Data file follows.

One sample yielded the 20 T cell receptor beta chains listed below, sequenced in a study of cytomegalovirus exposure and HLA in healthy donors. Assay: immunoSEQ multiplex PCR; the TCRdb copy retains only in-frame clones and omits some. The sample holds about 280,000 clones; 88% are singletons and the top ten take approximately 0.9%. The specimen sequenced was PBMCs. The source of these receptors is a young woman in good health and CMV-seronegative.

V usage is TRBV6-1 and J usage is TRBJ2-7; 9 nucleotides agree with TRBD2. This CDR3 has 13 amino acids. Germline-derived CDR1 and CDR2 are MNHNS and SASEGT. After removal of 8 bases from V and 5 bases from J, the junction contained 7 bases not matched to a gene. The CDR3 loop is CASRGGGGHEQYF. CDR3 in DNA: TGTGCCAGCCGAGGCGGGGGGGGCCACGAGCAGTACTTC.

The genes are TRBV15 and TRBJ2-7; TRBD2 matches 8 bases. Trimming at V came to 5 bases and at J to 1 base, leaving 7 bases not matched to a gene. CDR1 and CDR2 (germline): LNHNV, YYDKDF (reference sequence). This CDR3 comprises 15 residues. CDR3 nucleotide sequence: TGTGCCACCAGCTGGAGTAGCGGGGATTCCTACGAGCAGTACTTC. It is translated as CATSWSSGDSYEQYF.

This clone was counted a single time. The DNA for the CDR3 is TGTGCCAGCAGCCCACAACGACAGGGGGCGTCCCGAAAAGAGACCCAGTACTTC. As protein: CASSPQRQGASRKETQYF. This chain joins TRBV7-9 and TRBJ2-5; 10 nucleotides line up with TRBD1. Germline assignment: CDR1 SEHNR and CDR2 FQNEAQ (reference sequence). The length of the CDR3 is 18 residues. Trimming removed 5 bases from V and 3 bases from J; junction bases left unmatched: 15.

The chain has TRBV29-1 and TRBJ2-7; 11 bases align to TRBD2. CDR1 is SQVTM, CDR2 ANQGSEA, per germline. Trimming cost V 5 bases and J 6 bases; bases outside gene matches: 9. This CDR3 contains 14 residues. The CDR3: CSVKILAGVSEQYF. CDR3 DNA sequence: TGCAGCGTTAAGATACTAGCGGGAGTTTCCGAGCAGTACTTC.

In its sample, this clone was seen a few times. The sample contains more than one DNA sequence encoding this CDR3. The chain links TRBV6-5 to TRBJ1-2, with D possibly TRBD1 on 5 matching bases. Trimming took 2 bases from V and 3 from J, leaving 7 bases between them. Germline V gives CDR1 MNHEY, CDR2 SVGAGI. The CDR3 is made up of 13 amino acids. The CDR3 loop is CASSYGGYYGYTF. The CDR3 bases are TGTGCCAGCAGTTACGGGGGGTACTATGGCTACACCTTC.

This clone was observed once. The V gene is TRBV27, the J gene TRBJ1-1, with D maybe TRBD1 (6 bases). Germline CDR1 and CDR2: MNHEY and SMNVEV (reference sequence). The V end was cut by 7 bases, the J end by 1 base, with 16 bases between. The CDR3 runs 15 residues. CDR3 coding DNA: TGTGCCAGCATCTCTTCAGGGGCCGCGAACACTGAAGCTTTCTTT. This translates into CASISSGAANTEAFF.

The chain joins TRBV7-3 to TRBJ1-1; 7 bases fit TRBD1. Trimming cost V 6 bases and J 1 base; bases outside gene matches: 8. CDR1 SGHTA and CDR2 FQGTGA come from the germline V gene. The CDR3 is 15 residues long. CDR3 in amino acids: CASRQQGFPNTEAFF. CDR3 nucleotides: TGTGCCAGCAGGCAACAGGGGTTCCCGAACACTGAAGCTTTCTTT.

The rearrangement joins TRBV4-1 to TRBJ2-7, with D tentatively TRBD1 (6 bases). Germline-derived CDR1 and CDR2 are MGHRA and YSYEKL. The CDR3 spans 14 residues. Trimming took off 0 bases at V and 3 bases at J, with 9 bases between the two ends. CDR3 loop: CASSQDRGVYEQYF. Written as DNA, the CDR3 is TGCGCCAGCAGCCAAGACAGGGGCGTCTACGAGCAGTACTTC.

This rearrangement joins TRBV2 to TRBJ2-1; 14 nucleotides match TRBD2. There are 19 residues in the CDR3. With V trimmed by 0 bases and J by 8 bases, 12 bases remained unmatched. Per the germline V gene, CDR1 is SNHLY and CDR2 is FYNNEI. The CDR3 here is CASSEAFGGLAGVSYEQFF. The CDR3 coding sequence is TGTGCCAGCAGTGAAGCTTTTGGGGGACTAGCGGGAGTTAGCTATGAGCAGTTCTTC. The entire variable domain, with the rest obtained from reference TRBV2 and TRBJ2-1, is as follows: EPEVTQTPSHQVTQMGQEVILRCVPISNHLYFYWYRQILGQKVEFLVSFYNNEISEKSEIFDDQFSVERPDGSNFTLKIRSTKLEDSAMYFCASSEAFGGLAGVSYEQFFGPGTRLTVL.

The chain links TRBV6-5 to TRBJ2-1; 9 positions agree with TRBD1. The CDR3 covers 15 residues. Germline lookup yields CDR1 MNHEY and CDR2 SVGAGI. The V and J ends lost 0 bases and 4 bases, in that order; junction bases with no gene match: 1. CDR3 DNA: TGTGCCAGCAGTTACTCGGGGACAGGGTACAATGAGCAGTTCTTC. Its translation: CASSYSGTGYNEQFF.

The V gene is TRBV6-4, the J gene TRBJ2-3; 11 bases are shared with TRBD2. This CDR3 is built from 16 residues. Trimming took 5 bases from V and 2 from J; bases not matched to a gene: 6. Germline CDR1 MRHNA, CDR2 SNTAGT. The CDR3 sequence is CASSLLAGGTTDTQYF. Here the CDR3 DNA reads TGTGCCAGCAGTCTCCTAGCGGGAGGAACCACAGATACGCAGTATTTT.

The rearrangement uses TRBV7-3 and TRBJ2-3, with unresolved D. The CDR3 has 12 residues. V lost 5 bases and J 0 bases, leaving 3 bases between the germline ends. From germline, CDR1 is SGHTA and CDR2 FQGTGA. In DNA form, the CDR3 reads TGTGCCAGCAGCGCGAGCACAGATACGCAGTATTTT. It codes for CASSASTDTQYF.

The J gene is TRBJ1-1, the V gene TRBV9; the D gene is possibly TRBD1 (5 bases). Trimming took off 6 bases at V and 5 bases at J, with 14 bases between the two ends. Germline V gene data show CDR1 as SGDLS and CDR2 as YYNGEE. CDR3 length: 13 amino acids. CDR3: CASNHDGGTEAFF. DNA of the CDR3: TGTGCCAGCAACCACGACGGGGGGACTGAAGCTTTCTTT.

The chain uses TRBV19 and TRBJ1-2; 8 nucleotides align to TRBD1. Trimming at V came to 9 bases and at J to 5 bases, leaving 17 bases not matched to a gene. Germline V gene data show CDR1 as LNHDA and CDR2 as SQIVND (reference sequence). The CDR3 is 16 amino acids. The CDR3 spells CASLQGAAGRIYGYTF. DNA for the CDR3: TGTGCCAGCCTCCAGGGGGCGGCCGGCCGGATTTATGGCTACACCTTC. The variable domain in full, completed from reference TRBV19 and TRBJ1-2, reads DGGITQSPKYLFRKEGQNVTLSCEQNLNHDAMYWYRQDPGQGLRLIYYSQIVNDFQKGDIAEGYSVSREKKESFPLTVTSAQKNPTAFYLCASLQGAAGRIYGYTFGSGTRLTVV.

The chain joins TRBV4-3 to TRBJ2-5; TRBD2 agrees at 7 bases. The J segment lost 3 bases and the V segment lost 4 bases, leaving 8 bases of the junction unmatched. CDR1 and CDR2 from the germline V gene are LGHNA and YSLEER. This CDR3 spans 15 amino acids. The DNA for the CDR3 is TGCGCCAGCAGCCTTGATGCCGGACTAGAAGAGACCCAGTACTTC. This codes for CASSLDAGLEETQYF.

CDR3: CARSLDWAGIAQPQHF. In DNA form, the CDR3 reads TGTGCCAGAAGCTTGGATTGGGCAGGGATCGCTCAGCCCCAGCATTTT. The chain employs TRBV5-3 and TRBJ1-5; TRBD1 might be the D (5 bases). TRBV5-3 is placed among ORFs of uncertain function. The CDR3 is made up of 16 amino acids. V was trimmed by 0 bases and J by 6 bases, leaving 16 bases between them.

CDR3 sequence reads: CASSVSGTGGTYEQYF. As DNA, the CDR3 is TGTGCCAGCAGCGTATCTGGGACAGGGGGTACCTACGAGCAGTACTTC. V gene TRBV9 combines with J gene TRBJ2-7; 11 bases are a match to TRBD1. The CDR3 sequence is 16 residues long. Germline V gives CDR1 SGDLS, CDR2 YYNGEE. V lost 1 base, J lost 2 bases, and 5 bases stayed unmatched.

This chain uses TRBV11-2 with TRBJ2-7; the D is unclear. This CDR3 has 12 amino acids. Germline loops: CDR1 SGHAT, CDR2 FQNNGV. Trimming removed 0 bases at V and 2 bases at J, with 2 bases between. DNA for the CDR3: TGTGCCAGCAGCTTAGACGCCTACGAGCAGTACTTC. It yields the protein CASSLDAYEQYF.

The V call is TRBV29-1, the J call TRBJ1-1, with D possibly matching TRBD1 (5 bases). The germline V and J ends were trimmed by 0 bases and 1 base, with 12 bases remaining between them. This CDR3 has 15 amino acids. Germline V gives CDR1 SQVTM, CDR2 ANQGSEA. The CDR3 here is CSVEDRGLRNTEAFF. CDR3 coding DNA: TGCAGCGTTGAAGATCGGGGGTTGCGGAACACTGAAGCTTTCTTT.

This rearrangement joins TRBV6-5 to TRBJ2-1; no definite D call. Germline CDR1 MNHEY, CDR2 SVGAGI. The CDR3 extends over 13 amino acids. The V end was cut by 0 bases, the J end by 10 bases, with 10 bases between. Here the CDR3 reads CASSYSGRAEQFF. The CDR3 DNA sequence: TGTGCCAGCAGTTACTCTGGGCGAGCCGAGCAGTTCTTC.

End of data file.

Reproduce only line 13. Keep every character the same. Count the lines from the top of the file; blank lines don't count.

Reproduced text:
The rearrangement uses TRBV7-3 and TRBJ2-3, with unresolved D. The CDR3 has 12 residues. V lost 5 bases and J 0 bases, leaving 3 bases between the germline ends. From germline, CDR1 is SGHTA and CDR2 FQGTGA. In DNA form, the CDR3 reads TGTGCCAGCAGCGCGAGCACAGATACGCAGTATTTT. It codes for CASSASTDTQYF.